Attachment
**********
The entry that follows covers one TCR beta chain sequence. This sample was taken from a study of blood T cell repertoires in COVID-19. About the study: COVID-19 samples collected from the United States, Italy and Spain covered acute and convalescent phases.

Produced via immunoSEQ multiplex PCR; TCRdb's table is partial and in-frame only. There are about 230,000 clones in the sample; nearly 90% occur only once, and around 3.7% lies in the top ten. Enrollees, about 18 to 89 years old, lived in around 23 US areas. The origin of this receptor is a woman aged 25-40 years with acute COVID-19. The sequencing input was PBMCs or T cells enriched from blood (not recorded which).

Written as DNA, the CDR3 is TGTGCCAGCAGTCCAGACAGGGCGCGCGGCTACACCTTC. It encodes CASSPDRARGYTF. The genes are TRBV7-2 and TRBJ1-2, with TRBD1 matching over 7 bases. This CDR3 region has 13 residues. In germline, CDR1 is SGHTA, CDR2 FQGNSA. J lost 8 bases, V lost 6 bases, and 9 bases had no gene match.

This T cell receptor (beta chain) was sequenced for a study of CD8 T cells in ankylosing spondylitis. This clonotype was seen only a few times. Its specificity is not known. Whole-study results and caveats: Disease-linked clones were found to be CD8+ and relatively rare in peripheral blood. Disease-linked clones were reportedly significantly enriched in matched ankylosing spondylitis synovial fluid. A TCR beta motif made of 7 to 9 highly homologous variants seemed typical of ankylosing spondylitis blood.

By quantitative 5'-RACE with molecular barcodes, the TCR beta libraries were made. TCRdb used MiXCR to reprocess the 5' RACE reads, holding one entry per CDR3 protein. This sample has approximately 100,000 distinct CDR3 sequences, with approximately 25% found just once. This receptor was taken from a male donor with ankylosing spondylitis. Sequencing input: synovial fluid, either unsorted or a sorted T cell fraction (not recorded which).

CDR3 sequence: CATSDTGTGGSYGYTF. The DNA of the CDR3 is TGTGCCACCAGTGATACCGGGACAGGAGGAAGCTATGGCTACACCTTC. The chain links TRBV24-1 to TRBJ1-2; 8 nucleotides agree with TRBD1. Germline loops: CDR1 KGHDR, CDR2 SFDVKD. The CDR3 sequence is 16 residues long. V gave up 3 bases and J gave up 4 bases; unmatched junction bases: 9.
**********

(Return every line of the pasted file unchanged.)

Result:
The entry that follows covers one TCR beta chain sequence. This sample was taken from a study of blood T cell repertoires in COVID-19. About the study: COVID-19 samples collected from the United States, Italy and Spain covered acute and convalescent phases.

Produced via immunoSEQ multiplex PCR; TCRdb's table is partial and in-frame only. There are about 230,000 clones in the sample; nearly 90% occur only once, and around 3.7% lies in the top ten. Enrollees, about 18 to 89 years old, lived in around 23 US areas. The origin of this receptor is a woman aged 25-40 years with acute COVID-19. The sequencing input was PBMCs or T cells enriched from blood (not recorded which).

Written as DNA, the CDR3 is TGTGCCAGCAGTCCAGACAGGGCGCGCGGCTACACCTTC. It encodes CASSPDRARGYTF. The genes are TRBV7-2 and TRBJ1-2, with TRBD1 matching over 7 bases. This CDR3 region has 13 residues. In germline, CDR1 is SGHTA, CDR2 FQGNSA. J lost 8 bases, V lost 6 bases, and 9 bases had no gene match.

This T cell receptor (beta chain) was sequenced for a study of CD8 T cells in ankylosing spondylitis. This clonotype was seen only a few times. Its specificity is not known. Whole-study results and caveats: Disease-linked clones were found to be CD8+ and relatively rare in peripheral blood. Disease-linked clones were reportedly significantly enriched in matched ankylosing spondylitis synovial fluid. A TCR beta motif made of 7 to 9 highly homologous variants seemed typical of ankylosing spondylitis blood.

By quantitative 5'-RACE with molecular barcodes, the TCR beta libraries were made. TCRdb used MiXCR to reprocess the 5' RACE reads, holding one entry per CDR3 protein. This sample has approximately 100,000 distinct CDR3 sequences, with approximately 25% found just once. This receptor was taken from a male donor with ankylosing spondylitis. Sequencing input: synovial fluid, either unsorted or a sorted T cell fraction (not recorded which).

CDR3 sequence: CATSDTGTGGSYGYTF. The DNA of the CDR3 is TGTGCCACCAGTGATACCGGGACAGGAGGAAGCTATGGCTACACCTTC. The chain links TRBV24-1 to TRBJ1-2; 8 nucleotides agree with TRBD1. Germline loops: CDR1 KGHDR, CDR2 SFDVKD. The CDR3 sequence is 16 residues long. V gave up 3 bases and J gave up 4 bases; unmatched junction bases: 9.